Utilities Need Data To Combat Climate Change Says IBM


The IT specialist is unsurprisingly touting sophisticated IT as a cure for the climate change woes of power companies

Power companies face a turbulent future from the impact of climate change and the only way to respond to power outages, higher costs and changing demands is to have sophisticated metrics on how these events will impact their businesses, according to IBM.

A report released this week by risk consultancy Acclimatise, and backed by IBM, warns that a growing demand for power from electric vehicles for example, combined with an increasing number of severe weather incidents, could put unprecedented pressure on utility companies.

The report, “Global Electric Utilities – The Adaption Challenge”, also supported by environmental intelligence organisation, the Carbon Disclosure Project, states that unless power generation companies take action to analyse and predict the future impact of climate change on their businesses, the could face unprecedented operational and capital costs and their overall financial performance.

“Risk management and adaptation planning are crucial to business success as climate change is directly affecting the generation, transmission and consumption of electricity,” said Graham Butler, utilities sector lead, IBM Global Business Services UK & Ireland, “The smart electricity company of the future needs to have a fully integrated approach to building resilience and business leaders will need the ability to gather and mine vast amounts of operational information to make accurate, smarter decisions to face climate change successfully and profitably.”

Obviously, given the fact that IBM develops exactly the kind of systems for measuring the impact of climate change on businesses, the company has a vested interest in playing up the potential disruption. But according to the Acclimatise and Carbon Disclosure Project, although many organisations are considering the impact of climate change – not enough are doing anything about “adapting” their businesses to respond or even take advantage of it.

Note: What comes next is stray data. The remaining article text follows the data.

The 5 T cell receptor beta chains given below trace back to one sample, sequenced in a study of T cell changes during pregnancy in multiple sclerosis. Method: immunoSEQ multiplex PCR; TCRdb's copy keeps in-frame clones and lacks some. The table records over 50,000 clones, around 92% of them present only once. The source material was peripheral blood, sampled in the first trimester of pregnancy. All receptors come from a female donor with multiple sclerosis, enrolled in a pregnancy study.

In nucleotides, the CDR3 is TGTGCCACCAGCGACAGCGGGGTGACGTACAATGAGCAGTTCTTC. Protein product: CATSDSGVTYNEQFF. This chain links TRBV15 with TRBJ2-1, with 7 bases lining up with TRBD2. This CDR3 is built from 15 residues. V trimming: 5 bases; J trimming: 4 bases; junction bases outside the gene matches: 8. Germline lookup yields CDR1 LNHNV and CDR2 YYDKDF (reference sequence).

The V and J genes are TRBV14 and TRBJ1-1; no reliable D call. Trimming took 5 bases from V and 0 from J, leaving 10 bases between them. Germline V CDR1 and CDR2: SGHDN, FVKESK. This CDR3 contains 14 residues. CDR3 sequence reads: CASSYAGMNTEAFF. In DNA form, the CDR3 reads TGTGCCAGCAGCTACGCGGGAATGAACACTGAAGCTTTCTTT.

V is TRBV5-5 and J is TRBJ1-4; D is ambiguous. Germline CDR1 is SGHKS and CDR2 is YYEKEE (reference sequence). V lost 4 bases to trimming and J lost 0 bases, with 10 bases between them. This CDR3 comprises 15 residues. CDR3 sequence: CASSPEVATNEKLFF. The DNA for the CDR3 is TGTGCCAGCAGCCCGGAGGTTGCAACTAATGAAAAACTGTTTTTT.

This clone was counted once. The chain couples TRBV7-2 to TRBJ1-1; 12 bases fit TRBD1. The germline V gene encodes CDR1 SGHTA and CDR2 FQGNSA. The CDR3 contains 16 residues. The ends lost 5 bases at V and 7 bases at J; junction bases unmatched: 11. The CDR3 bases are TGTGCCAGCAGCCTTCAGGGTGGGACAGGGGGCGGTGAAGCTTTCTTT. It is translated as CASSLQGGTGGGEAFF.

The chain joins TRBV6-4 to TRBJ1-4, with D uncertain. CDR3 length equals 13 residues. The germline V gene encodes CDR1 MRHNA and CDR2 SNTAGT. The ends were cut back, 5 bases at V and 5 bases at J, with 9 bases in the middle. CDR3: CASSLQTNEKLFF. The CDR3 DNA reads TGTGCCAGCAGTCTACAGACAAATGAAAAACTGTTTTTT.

“While responding companies seem to have incorporated climate change in general into their governance structures, only a few electric utilities (6 percent) refer to adaptation directly as an integrated element of their governance, reporting and lobbying practices,” the report stated.

Google is also developing technology to improve the efficiency of utilities and consumers power demands. Google’s PowerMeter gadget, which draws information from a home “smart meter” to show customers their energy consumption, is being tested by an expanding number of utility companies, the company claims.

IBM and Cisco recently announced a plan to team up on a project to bring smart electricity grid technology to Amsterdam with the aim of helping consumers and businesses take more control of their energy usage and hopefully improve efficiencies.

The UK government is pushing ahead with plans to roll out smart meters to every household in the UK. The Department of Energy and Climate Change (DECC), said that Britain will be first country in the world to deploy smart meters in such numbers.

Earlier this year, as part of the Recovery Act funds, the US Department of Energy earmarked $3.3 billion (£2bn) for the Smart Grid Investment Grant Program and $615 million for smart grid demonstration projects. The DOE announced on 25 June the agency is ready to solicit applications for $3.9 billion in grants to support efforts to modernise the electric grid. The money is part of the Recovery Act funds approved by Congress earlier this year.